As George Harrison put it succinctly in his song during the now iconic Concert for Bangladesh in the summer of 1971, something needed to be done:

Attack on Afghan Minority Group Leaves Over 60 Dead

Suicide bombers struck Shiite (mostly Hazara) pilgrims on December 6, killing over 60 people in Kabul, Kandahar and Mazar-i-Sharif during holy holiday of Ashura. I was moved by a photo of a woman crying out in horror at the carnage around her. It was also a cry of helplessness and a cry of sorrow. I couldn’t help but feeling that sense of helplessness and sorrow.

The attack seemed timed to coincide with the Bonn Conference on the future of Afghanistan 10 years after the first conference held in the same city. Amnesty International has a delegation in the city monitoring the conference. We have been arguing that human rights must not be sacrificed as the US winds down its security presence in the country. This bombing is an example of need for the international community to maintain its commitment to protect human rights in Afghanistan.


Enforced Disappearances in Pakistan

Zahida Sharif

Zahida Sharif holding a picture of her husband, 48-year old Dr.Abid Sharif, June 2010

My son was born seven months after my husband went missing…he has never met his father, he just looks at his pictures.”

Across South Asia, thousands of people disappear in the context of violence against the state. These thousands are often caught in the crossfire between security forces and militants. You can help by taking action now.

The practice of enforced disappearances has increased dramatically since Pakistan joined the US-led “war on terror” in 2001. Disappearances occur across the country but especially in Balochistan province in the south-west, which faces violence from ethnic and religious armed groups and state security forces. Activists, journalists, and students have been especially targeted and an increasing number have been found dead with their bodies showing signs of torture.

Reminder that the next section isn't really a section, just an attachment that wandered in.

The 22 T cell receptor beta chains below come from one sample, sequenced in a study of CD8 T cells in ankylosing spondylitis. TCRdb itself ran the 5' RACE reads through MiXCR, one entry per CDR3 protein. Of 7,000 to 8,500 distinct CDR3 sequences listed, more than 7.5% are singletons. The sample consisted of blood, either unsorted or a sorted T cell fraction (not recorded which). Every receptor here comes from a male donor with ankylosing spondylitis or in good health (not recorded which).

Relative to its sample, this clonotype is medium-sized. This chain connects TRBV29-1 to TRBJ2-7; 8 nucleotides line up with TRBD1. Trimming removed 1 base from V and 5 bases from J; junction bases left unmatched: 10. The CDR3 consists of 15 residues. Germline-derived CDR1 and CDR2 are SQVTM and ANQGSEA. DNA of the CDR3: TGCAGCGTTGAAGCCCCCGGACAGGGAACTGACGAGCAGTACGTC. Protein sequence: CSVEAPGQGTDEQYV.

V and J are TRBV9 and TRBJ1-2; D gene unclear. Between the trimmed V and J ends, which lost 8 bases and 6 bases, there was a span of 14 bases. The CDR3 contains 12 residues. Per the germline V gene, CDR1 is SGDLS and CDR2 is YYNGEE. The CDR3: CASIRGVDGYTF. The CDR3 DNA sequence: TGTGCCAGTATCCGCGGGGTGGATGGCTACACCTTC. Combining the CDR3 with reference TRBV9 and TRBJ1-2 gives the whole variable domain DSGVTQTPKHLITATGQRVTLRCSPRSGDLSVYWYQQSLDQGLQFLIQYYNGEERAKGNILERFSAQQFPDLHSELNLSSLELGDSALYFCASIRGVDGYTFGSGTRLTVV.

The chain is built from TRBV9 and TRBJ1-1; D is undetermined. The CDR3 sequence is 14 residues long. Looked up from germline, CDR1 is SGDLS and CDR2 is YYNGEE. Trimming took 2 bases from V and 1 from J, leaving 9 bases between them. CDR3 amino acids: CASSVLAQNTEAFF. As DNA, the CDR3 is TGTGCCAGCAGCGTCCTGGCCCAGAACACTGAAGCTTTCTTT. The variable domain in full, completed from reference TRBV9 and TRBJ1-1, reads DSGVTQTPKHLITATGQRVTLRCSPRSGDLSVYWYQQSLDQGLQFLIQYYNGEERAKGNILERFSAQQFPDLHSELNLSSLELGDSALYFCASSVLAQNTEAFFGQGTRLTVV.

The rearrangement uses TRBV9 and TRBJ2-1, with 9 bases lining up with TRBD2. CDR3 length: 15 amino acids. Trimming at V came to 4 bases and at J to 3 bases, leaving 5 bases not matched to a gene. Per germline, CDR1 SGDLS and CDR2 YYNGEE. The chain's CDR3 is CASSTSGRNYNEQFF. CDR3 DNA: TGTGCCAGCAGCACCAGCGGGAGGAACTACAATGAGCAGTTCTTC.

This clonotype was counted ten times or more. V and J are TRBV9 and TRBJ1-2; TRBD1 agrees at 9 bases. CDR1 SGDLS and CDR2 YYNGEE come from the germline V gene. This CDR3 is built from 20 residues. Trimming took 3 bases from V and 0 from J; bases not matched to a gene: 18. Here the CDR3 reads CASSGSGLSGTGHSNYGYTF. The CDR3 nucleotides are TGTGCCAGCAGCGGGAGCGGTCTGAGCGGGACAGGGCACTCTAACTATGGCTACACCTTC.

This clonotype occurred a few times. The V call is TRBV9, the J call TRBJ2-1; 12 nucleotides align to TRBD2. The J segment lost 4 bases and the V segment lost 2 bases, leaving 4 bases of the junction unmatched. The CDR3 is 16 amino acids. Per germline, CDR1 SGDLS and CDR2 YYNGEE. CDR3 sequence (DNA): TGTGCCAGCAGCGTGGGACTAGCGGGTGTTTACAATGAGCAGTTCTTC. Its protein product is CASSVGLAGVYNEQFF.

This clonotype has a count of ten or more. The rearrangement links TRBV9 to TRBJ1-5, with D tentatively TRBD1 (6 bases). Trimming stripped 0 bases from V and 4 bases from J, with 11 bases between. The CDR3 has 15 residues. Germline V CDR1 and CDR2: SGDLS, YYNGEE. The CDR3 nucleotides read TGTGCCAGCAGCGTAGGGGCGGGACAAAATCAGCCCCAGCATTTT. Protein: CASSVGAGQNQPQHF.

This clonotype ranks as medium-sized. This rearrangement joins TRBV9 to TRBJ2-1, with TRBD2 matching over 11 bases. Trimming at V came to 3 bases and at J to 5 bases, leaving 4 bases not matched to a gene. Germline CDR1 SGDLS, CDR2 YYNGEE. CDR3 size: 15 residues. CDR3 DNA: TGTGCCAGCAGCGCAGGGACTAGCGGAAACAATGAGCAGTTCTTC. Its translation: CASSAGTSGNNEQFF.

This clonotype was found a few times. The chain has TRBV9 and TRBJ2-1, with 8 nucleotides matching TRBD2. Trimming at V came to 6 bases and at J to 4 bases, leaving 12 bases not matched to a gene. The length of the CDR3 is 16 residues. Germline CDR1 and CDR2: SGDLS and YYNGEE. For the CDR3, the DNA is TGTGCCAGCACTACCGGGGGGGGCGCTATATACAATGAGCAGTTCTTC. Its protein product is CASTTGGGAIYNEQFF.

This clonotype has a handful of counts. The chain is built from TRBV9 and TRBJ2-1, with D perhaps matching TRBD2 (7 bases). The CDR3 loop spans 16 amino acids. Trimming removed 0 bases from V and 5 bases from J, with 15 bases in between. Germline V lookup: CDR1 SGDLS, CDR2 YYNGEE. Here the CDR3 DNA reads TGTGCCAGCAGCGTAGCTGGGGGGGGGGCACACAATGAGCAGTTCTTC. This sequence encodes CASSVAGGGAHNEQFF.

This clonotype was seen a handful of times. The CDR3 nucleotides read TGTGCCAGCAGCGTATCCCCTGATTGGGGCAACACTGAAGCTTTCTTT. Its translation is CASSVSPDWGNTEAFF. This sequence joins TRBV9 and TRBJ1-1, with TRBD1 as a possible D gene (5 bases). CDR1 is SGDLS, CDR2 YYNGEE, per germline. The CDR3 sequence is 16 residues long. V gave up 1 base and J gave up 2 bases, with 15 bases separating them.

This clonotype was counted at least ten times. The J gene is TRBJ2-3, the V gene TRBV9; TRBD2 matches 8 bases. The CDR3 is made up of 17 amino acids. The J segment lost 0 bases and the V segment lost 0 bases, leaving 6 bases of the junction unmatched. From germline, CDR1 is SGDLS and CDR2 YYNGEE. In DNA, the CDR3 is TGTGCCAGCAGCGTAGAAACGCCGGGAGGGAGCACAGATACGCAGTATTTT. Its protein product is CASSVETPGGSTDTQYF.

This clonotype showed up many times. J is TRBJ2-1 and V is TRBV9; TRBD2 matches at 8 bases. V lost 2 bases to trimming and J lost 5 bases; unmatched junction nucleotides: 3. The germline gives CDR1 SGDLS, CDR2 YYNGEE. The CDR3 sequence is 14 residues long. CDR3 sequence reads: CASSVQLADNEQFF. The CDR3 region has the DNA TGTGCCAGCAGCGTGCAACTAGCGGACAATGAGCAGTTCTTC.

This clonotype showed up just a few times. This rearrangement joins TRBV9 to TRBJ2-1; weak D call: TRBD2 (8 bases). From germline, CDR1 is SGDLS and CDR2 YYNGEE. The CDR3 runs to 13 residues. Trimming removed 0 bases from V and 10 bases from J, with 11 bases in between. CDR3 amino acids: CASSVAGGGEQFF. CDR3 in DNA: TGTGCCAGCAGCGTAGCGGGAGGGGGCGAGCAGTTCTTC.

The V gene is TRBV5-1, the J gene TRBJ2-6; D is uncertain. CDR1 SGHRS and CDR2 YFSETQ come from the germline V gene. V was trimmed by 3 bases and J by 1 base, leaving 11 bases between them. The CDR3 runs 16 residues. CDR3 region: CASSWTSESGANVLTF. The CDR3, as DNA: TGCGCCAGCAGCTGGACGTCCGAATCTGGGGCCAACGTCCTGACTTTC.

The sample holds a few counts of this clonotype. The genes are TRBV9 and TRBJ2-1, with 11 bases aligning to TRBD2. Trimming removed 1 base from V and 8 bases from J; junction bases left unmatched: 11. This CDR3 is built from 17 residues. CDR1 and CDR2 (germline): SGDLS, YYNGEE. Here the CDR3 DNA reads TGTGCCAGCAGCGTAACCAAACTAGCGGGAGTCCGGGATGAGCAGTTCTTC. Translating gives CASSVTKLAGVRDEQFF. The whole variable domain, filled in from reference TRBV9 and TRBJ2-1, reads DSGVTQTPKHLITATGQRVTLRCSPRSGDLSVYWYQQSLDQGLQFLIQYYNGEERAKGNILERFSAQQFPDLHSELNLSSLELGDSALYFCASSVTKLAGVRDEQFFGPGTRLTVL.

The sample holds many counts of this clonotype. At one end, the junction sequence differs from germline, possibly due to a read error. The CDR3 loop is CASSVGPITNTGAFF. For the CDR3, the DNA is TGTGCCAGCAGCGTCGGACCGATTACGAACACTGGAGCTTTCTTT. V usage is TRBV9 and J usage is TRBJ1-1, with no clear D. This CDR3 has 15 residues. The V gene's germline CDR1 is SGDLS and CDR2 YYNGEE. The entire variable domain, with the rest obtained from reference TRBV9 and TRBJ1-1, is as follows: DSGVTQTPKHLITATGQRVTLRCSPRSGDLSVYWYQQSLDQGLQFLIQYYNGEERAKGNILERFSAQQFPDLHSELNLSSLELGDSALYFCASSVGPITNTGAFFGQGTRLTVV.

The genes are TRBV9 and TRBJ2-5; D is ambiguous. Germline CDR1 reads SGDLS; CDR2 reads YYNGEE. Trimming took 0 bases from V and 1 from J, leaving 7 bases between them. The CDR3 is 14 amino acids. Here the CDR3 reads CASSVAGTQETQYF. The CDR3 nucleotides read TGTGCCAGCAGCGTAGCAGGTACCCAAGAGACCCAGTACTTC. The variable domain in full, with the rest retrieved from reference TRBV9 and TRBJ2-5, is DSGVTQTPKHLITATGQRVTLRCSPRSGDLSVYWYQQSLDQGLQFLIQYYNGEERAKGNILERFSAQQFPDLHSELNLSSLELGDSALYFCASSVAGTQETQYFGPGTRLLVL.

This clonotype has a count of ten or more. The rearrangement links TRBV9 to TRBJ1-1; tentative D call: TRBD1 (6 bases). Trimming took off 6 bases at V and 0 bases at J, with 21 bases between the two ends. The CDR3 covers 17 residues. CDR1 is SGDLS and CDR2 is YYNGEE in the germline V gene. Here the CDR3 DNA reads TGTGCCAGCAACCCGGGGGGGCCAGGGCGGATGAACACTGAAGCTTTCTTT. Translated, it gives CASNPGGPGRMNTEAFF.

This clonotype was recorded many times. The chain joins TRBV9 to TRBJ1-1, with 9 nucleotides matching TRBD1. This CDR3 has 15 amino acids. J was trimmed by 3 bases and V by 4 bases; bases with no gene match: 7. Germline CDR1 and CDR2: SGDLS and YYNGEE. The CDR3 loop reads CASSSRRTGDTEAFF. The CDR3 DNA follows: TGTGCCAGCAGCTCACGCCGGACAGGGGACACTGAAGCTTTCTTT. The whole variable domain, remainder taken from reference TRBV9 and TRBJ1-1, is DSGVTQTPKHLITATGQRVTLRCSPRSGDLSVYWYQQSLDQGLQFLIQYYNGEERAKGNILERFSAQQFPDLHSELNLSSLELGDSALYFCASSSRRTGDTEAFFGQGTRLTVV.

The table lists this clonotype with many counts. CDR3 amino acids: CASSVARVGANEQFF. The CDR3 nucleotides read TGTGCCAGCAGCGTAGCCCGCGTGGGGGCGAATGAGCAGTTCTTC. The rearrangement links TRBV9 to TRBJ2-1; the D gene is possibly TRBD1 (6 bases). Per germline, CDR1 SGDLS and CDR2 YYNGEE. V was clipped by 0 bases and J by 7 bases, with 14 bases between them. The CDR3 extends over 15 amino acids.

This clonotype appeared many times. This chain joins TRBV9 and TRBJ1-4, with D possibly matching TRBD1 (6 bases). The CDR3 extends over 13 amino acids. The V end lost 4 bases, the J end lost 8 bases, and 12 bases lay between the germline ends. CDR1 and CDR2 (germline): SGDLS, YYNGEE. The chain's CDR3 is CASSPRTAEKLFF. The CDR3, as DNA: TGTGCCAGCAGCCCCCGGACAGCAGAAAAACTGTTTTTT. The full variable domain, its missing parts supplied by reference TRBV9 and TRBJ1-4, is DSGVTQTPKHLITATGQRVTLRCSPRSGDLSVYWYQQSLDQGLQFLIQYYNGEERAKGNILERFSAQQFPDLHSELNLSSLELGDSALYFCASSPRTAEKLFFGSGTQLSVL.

Going to School and Being Ambushed By Gunmen

Pakistani rescue personnel collect evidence from a similar bombing in Matani ©AFP/Getty Images

My daughter just started kindergarten but for us it’s just a 2 minute bike ride to the school. In some places however, going to school can be a death sentence.

The BBC is reporting that gunman opened fire on a school bus south of Peshawar, the capital of Khyber Pakhtukhwa province (formerly the Northwest Frontier Province) killing 5 school children between the ages of 9 and 14.


Hopefully Kashmir Won't Be a Forgotten Conflict

Abid Nabi was protesting against the killing of his younger brother Fida (17 yrs old). (Photo courtesy of Majid Pandit.)

Al-Jazeera English launched a special human rights spotlight on Jammu & Kashmir called “Kashmir: The Forgotten Conflict”.

It’s an apt description given the difficulty human rights organizations have faced in highlighting the abuses that have occurred in the past two decades. For example, we need 30,000 signatures on this petition to improve juvenile justice in the state!

Now, it’s not to say that Kashmir never gets in the news. The problem is that when it is in the news it’s always talked about in the context of the Pakistan-India conflict.


War Zone in Karachi, Pakistan

Pakistani children mourn during a funeral procession of a man shot and killed by unidentified armed men in Karachi. © ASIF HASSAN/AFP/Getty Images

Violence in Karachi, Pakistan’s largest city continued on Friday as the death toll in the embattled city rose to over 88 in the past four days. A protest call by the Mottahida Qaumi Movement, the political party that represents much of the city’s Urdu speaking population, paralyzed the city of eighteen million.

Busy streets usually teeming with crowds remained eerily deserted and all petrol pumps were closed preventing city residents from leaving their homes.  Pakistani television reported that many with small children or elderly relatives are suffering owing to the inability to obtain food and supplies.

Uncertainty and tensions in the city have been exacerbated by the “shoot on sight” orders given to security personnel patrolling city streets.  The order leaves Karachi’s citizens vulnerable not only to the ethnic violence ravaging the city but also to excesses by security forces posted around the city who can now kill with impunity.